How To Get the Most Out of a Low Carb Diet

Photo of author

( — June 29, 2013) Portland, OR — The popularity of the low-carb diet has sky rocketed in the past few years. It has been the subject of many studies and has been used by thousands of people. However, data suggests that chances of success are improved by avoiding these mistakes.

1. Consuming Too Many Carbs

There are those that say anything under 100-150 grams per day constitutes low-carb. But that is a whole lot less than the Standard American Diet (SAD). Yeah, that is sad…

Many would see excellent results within this carbohydrate range, as long as they ate real, unprocessed foods.

But that is still to much to really achieve ketosis, with plenty of ketones flooding your bloodstream to supply your brain with an efficient source of energy.

The optimal range varies but most people will need to go under 50 grams per day to get into full-blown ketosis.

That’s not a whole lot of carb options except vegetables and small amounts of berries.

So to get into ketosis and reap the full metabolic benefits of low-carb, going under 50 grams of carbs per day may be required.

2. Packing In the Protein

Protein is an important macronutrient, which most people don’t get enough of. It improves satiety (feeling full) and increases fat burning compared to other macronutrients.

So in general, more protein should lead to weight loss and improved body composition.

However, low-carb dieters who eat a lot of lean animal foods usually end up eating too much of it. When you eat more protein than your body needs, some of the amino acids in the protein will be turned into glucose via a process called gluconeogenesis.

This is a problem for those on very low-carb, ketogenic diets, and prevents them from going into full-blown ketosis.

A “well-formulated” low-carb diet should be low-carb, high-fat and moderate protein.

Shoot for 1.5 – 2.0 grams of protein per kilogram of bodyweight, or 0.7 – 0.9 grams per pound.

To sum it up, protein turns into glucose through gluconeogenesis and too much protein consumption prevents you from getting into ketosis.

3. Fear of Fat

Most people get the majority of their calories from dietary carbohydrates, and mainly from sugars and grains.

However, when you remove this energy source from the diet, you need to replace it with something or you will starve.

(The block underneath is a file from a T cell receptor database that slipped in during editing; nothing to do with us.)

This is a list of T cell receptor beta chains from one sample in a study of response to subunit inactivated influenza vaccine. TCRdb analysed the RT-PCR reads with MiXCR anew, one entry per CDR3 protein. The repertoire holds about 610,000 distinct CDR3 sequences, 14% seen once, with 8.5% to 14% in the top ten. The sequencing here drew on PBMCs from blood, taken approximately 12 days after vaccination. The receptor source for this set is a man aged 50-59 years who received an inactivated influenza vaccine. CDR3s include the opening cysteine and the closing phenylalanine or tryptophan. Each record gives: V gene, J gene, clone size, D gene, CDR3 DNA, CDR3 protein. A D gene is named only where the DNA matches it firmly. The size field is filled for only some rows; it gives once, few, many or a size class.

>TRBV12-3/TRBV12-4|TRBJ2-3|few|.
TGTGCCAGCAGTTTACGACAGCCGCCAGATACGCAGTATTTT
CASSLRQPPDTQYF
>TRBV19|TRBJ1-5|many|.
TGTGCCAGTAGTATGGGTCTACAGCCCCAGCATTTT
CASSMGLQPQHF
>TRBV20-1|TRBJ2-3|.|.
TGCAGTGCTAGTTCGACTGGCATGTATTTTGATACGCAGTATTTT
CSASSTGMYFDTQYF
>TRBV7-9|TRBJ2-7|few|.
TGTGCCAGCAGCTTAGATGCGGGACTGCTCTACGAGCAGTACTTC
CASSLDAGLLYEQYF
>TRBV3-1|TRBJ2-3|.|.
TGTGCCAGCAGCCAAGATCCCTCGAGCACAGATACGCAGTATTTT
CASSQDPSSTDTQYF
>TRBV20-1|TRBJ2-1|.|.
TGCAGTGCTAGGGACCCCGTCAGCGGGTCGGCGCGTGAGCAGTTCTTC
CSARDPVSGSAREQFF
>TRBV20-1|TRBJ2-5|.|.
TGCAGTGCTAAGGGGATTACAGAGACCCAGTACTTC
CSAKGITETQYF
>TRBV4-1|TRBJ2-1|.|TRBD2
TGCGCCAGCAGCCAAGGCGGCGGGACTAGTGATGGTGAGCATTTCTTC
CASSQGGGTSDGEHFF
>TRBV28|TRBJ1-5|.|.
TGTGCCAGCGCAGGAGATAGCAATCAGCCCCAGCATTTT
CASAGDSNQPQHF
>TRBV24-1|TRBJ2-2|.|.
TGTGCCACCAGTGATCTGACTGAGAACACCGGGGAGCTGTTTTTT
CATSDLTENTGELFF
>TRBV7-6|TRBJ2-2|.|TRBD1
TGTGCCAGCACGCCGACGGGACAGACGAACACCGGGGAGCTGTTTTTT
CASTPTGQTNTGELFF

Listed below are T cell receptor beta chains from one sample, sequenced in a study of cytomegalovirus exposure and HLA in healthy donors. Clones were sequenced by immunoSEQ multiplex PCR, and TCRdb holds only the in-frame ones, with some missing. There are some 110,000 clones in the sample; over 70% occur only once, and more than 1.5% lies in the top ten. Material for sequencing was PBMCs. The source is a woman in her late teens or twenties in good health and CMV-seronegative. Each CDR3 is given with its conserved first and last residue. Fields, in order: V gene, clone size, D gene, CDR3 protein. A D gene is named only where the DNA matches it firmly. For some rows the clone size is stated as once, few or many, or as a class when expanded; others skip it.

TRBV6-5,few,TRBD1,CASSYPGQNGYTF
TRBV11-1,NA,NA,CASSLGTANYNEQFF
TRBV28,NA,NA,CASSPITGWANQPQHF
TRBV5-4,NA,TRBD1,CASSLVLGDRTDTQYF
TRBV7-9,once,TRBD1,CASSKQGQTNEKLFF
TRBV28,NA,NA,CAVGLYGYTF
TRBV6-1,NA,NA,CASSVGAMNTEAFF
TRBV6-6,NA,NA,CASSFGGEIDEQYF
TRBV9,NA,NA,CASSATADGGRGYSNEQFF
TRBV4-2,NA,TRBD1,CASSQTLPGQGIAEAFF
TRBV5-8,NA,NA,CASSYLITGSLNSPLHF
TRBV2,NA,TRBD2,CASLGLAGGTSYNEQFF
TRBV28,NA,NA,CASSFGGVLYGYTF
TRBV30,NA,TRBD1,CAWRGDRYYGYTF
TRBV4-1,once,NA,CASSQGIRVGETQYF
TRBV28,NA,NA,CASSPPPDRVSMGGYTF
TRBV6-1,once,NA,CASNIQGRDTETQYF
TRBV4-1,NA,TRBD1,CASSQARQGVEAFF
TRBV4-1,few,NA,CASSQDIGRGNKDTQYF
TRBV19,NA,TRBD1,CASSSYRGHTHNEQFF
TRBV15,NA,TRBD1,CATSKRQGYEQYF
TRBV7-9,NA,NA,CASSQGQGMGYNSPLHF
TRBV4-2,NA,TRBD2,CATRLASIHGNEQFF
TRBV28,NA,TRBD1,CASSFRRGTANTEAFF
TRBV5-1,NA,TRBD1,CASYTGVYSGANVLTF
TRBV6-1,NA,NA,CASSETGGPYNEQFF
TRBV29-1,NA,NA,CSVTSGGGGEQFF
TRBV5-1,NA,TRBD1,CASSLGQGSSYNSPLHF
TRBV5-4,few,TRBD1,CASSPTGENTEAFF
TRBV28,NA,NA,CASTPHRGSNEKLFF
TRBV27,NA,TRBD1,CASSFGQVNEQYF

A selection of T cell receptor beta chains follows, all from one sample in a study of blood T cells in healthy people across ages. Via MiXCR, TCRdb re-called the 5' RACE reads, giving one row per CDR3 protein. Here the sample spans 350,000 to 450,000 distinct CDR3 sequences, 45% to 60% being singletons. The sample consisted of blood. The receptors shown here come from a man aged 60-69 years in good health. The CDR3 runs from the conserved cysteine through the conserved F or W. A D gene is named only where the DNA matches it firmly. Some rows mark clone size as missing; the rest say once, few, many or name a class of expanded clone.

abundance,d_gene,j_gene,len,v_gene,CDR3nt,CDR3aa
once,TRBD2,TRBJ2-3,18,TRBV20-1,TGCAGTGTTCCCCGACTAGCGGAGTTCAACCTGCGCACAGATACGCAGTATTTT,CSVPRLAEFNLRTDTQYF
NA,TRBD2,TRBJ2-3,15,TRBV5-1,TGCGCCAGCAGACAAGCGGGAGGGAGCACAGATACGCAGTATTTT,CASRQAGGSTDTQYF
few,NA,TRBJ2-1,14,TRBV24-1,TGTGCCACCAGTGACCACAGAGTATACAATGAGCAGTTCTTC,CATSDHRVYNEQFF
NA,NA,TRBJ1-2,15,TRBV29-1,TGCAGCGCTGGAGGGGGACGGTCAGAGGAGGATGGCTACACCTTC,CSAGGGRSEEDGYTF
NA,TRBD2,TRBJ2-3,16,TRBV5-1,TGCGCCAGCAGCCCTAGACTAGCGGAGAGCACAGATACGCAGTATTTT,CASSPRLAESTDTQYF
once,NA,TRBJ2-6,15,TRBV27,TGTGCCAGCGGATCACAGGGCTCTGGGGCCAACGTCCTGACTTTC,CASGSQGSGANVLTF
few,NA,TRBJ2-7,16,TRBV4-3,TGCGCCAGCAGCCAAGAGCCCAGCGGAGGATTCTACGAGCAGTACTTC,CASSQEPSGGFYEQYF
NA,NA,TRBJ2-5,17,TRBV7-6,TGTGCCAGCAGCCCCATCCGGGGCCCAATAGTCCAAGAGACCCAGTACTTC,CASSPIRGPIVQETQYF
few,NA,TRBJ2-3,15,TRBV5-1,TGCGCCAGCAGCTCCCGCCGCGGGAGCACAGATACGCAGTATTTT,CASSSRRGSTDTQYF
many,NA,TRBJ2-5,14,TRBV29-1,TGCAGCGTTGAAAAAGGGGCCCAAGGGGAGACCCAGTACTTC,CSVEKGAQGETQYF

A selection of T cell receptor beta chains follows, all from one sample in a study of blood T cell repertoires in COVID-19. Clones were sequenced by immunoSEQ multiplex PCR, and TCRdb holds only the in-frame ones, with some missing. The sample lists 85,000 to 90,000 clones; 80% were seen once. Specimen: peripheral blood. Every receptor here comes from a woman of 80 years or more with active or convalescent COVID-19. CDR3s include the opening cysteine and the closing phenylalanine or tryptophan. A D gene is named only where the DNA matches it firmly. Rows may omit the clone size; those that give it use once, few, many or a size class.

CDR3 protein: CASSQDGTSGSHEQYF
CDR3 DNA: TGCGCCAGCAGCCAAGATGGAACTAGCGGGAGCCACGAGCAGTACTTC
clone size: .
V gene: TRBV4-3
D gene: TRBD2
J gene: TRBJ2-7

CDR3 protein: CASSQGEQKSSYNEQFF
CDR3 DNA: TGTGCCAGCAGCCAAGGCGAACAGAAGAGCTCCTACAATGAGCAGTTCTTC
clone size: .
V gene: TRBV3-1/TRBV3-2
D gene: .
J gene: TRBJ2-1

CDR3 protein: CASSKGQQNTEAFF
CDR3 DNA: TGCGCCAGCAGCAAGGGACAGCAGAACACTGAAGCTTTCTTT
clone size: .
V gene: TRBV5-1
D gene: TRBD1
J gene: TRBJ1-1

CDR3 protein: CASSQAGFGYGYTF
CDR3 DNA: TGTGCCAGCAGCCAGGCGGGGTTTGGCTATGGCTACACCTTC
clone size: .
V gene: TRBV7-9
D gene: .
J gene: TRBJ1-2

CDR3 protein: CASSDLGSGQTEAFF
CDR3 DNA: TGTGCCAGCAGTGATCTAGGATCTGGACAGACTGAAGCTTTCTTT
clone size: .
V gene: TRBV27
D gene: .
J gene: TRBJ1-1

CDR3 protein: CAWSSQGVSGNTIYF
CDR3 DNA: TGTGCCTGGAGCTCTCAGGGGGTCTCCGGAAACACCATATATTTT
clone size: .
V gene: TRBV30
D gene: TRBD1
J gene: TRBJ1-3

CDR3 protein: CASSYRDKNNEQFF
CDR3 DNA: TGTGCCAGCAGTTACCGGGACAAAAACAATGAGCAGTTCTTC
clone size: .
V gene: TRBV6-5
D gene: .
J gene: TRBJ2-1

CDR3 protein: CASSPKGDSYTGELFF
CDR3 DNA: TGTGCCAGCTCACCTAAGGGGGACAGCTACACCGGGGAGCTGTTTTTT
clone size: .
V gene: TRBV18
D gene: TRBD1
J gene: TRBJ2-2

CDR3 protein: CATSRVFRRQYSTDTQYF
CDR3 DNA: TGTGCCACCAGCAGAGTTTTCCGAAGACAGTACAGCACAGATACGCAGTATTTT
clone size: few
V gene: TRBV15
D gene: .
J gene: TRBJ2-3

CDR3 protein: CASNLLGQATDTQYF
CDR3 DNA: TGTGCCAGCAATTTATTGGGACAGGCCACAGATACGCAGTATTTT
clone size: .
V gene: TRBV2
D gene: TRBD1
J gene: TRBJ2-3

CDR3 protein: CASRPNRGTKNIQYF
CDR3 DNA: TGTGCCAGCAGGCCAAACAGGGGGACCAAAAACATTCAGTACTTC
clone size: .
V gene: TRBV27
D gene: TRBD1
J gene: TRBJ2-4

So people reason that if low-carb is a good idea, then low-fat AND low-carb is even better.

This is a big no-no.

The needed energy must come from somewhere and if you don’t eat carbs, then you MUST compensate by adding fat. Failure to do so makes you hungry, feel like crap and eventually give up on the plan.

There’s no reason to fear fat, as long as you choose healthy fats like saturated, monounsaturated and Omega-3s while keeping the vegetable oils to a minimum and eliminating trans fats.

During a low-carb diet plan, you should be consumining 70% of total calories as good fats.

To get that much fat, you must choose fatty cuts of meat and liberally add healthy fats like butter, coconut and olive oil to your meals.

So a low-carb diet must be high in fat, otherwise you won’t be getting enough energy to sustain yourself.

4. Selling Sodium Short

A low-carb diet means is a reduction in insulin levels. Insulin has many functions in the body, such as telling fat cells to store fat. But another thing that insulin does is to tell the kidneys to hold on to sodium.

On a low-carb diet, your insulin levels go down and your body starts shedding excess sodium and water along with it. This is why people shed their bloat soon after starting low-carb eating.

However, sodium is an important electrolyte in your body and if you dump to much you can run into problems.

Many of the side effects i.e. lightheadedness, fatigue, headaches and even constipation, are caused by too little sodium.

So you should simply add more sodium to your diet. You can best do that by using a good quality sea-salt.

5. Not Being Patient

Your body prefers to burn carbs. So if they’re always available, that’s what your body chooses to use for energy.

If you drastically cut back on carbohydrates, the body needs to find an alternate energy source… fat, which either comes from your diet or your body fat stores.

This switch to “burn fat” instead of “burn carbs” can take a few days. During that time you may feel a little under the weather. This is called the “low carb flu” and happens to most people.

This process varies from 3-4 days, but can take several weeks. Not much incentive!

It’s important to be patient and be strict on your diet in the beginning so that this metabolic adaptation can take place.

A low-carb diet is potentially the easiest way to solve health problems, like obesity and type II diabetes.

However, just cutting back on carbs isn’t enough to see real results.


Author: Google+ Jan Johansen